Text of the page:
What's the most important factor in implementing a world-class safety program for your organization? Communication. Without it, the most well thought out safety program will be nothing but a good idea. As a safety leader, you need to have the safety communication skills to encourage people to work at the safest level. These skills will help to influence your workplace to buy into your company's safety vision.
The most important thing to remember is that when you change someone's attitude, you change his or her destiny. That couldn't be more true when it comes to workplace safety.
When the lines of communication are open, not only is it easier to implement a new safety program but it also becomes much easier to solicit feedback and gain valuable safety insights from your team on the ground.
Why Is Communication So Important For Safety?
Communicating isn't just about informing employees of rules and regulations. It's about creating an environment where all voices are important and all employees are encouraged to speak up and be accountable for their own safety. This open dialogue is key, as it allows information to flow freely between employees and safety managers. When this communication is broken, important information rarely gets relayed to the appropriate person.
An interesting fact about human behaviour is that when we are in distress the body will learn to adapt and avoid. This type of behaviour is common on job sites with poor communication. Employees say nothing about a potentially unsafe condition because they feel nothing will be done. It seems easier to just work around the danger. It's not safer though.
Using strong communication skills to change engrained behaviour can be a challenge. While humans have a natural tendency to learn and stay safe, sometimes advanced communication tactics need to be used to encourage this behaviour. That's where the psychology of communicating comes in.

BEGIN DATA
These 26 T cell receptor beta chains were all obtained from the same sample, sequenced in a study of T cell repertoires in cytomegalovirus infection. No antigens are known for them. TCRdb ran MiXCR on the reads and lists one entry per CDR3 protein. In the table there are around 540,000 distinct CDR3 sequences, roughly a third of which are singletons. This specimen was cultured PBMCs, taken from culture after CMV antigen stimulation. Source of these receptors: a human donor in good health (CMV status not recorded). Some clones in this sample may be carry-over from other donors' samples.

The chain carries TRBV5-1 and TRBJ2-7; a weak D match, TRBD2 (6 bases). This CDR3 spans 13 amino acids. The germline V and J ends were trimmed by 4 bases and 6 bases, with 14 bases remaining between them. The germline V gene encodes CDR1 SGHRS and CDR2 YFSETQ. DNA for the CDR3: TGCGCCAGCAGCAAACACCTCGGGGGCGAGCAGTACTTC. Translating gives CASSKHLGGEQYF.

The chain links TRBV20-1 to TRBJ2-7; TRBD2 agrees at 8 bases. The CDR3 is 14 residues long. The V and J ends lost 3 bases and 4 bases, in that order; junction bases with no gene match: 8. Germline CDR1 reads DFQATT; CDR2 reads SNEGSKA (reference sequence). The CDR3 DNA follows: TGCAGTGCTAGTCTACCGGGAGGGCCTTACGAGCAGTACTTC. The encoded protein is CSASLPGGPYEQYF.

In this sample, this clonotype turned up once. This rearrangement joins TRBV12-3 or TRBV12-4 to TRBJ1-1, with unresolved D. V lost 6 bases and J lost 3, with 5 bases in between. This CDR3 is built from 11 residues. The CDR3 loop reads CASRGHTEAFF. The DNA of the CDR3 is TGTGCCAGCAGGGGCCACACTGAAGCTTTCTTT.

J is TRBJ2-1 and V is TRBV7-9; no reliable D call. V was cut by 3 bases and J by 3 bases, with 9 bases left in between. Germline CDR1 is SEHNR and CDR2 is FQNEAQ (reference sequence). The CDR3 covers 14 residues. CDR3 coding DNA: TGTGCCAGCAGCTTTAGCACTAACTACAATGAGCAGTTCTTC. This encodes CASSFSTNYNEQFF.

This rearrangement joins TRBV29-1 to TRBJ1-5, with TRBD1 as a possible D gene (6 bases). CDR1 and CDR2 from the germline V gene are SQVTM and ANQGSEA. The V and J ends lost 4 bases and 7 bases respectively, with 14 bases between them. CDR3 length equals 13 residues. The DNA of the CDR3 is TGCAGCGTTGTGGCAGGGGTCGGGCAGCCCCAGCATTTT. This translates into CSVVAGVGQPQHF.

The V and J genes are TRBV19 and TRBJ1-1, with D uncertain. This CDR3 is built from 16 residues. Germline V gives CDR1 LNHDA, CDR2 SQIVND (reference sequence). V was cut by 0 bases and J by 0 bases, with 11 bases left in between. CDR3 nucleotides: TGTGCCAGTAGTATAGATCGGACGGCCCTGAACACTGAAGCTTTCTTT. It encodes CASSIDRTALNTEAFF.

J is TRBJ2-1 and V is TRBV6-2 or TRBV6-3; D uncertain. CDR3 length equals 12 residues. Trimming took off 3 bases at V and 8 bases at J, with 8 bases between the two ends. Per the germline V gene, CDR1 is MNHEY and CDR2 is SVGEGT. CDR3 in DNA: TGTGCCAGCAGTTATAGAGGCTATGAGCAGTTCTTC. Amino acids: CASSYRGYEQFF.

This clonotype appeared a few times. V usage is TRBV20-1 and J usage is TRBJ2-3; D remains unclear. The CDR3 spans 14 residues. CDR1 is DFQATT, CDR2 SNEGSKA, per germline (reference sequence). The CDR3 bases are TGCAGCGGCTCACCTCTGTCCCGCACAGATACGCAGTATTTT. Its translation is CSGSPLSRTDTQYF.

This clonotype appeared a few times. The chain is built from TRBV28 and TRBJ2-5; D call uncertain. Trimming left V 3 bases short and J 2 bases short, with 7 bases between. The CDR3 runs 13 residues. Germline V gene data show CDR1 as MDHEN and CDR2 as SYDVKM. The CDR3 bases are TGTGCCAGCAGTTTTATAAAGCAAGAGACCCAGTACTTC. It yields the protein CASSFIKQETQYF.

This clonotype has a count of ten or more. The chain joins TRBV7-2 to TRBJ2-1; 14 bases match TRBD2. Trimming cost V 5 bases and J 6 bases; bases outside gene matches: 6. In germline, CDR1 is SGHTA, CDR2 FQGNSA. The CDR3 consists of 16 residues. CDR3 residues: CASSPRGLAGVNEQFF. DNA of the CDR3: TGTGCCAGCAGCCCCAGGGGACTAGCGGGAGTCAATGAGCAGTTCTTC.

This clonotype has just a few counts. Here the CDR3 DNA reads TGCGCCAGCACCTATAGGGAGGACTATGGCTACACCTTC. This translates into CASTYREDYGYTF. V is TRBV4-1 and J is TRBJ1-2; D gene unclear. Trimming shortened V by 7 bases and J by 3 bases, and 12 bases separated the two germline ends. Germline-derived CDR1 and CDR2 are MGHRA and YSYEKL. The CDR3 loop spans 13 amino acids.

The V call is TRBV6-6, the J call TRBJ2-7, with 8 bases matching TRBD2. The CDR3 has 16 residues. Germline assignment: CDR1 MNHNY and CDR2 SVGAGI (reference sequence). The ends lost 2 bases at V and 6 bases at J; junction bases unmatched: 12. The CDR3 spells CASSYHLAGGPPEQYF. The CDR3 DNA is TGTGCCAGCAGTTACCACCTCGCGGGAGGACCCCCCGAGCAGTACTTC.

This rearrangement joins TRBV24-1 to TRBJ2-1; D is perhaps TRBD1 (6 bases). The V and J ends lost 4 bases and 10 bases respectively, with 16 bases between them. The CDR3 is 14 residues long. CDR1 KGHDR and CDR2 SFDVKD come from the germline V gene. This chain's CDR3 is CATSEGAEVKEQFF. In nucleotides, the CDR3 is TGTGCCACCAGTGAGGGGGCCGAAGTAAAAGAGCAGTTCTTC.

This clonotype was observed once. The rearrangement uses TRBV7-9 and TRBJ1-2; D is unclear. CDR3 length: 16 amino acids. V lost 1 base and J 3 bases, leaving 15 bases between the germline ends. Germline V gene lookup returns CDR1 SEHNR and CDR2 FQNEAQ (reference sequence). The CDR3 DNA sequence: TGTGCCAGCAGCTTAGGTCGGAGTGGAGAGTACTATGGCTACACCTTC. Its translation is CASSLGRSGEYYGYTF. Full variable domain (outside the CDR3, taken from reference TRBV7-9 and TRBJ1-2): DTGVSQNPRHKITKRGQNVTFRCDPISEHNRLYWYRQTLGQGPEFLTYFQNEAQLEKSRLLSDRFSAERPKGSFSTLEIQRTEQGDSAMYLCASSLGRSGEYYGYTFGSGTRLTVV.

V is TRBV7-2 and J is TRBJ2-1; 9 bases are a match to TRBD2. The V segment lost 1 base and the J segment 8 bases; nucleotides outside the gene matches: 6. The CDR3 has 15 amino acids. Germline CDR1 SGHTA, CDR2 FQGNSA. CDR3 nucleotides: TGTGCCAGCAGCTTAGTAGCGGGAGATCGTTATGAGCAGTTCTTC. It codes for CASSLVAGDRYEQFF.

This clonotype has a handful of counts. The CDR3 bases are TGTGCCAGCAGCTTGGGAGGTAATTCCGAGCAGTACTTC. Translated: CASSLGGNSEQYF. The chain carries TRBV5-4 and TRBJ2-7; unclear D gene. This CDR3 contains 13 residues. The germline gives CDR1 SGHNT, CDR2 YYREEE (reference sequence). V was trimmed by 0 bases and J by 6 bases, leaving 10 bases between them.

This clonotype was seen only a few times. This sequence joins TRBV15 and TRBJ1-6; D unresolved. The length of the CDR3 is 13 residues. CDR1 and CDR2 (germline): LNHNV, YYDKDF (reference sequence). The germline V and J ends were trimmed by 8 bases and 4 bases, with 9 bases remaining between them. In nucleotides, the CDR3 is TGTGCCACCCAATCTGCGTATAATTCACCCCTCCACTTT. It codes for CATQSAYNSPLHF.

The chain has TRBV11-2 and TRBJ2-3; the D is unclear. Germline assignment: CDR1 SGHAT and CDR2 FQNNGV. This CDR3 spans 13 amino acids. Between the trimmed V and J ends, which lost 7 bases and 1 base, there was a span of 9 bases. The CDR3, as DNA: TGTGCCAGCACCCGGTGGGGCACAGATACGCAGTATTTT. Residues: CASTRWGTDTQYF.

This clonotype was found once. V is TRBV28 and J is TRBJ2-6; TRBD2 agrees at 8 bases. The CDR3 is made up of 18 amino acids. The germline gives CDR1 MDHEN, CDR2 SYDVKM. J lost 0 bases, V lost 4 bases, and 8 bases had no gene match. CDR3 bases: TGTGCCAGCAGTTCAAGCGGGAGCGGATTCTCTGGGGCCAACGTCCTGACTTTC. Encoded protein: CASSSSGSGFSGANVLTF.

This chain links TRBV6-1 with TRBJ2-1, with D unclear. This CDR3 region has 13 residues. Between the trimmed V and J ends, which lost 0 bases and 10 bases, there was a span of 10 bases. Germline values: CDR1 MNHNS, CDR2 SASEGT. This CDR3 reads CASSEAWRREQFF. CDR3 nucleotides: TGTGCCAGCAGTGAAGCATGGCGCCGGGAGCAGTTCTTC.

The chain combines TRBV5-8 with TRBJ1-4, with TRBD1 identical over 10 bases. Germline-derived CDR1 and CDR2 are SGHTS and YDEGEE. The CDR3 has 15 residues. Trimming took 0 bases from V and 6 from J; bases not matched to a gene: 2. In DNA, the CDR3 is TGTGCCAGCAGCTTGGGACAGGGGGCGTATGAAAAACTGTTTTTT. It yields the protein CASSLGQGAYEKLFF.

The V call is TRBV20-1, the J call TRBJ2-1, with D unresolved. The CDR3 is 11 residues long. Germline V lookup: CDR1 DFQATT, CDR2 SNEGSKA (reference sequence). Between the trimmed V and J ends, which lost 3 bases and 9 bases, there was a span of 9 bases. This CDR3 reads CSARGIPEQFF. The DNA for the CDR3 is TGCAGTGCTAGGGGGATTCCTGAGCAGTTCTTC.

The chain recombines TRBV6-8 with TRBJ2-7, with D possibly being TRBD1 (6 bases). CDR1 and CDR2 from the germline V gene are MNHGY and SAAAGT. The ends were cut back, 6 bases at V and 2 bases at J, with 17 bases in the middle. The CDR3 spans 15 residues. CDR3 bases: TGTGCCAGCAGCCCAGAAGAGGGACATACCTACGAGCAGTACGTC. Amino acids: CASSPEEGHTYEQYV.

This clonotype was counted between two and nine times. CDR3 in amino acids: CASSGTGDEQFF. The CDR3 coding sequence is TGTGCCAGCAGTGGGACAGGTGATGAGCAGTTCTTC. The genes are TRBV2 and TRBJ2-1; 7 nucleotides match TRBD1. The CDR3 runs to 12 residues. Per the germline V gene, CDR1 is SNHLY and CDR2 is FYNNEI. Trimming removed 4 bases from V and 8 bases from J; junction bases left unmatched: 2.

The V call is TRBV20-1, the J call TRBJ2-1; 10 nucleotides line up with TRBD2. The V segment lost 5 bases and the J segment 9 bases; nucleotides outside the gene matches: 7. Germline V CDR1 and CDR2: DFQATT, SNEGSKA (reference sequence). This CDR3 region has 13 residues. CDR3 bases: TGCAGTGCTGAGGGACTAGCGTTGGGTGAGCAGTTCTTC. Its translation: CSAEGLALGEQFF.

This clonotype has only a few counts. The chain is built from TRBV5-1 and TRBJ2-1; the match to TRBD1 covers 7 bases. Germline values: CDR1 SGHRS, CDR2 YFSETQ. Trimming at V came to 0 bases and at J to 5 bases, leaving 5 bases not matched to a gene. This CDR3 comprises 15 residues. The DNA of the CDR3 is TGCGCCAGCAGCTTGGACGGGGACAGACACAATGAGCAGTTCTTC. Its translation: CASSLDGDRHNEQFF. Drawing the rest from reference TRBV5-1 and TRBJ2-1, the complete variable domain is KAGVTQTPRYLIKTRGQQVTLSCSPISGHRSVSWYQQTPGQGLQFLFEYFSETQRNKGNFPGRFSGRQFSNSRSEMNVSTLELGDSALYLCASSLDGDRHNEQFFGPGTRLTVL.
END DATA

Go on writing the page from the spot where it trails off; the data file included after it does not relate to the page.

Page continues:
The best way to take an idea or thought from the back of a person's mind and place it at the front is by making the concern active. For example, if you have noticed a pattern of unsafe behaviour involving a piece of machinery that could easily remove a limb, ask the employee how they would feel if they lost a hand due to a workplace incident. Getting directly to the point and bringing the overlooked safety concern to the forefront of that person's mind is the best way of instigating that change.
Not only does this direct communication tactic hammer home the point on job site safety, it shows employees that their safety managers are genuinely concerned about keeping them safe. Studies have shown that employees are more likely to be productive workers when they feel their employers have their backs and support them, and open communication can be one of the most visible ways to show your employees that their feedback is invaluable.
By keeping the lines of communication crystal clear, no safety challenges are too great. Communicating expectations, procedures and consequences will show your team that you care, and that should help remind them that they need to care too!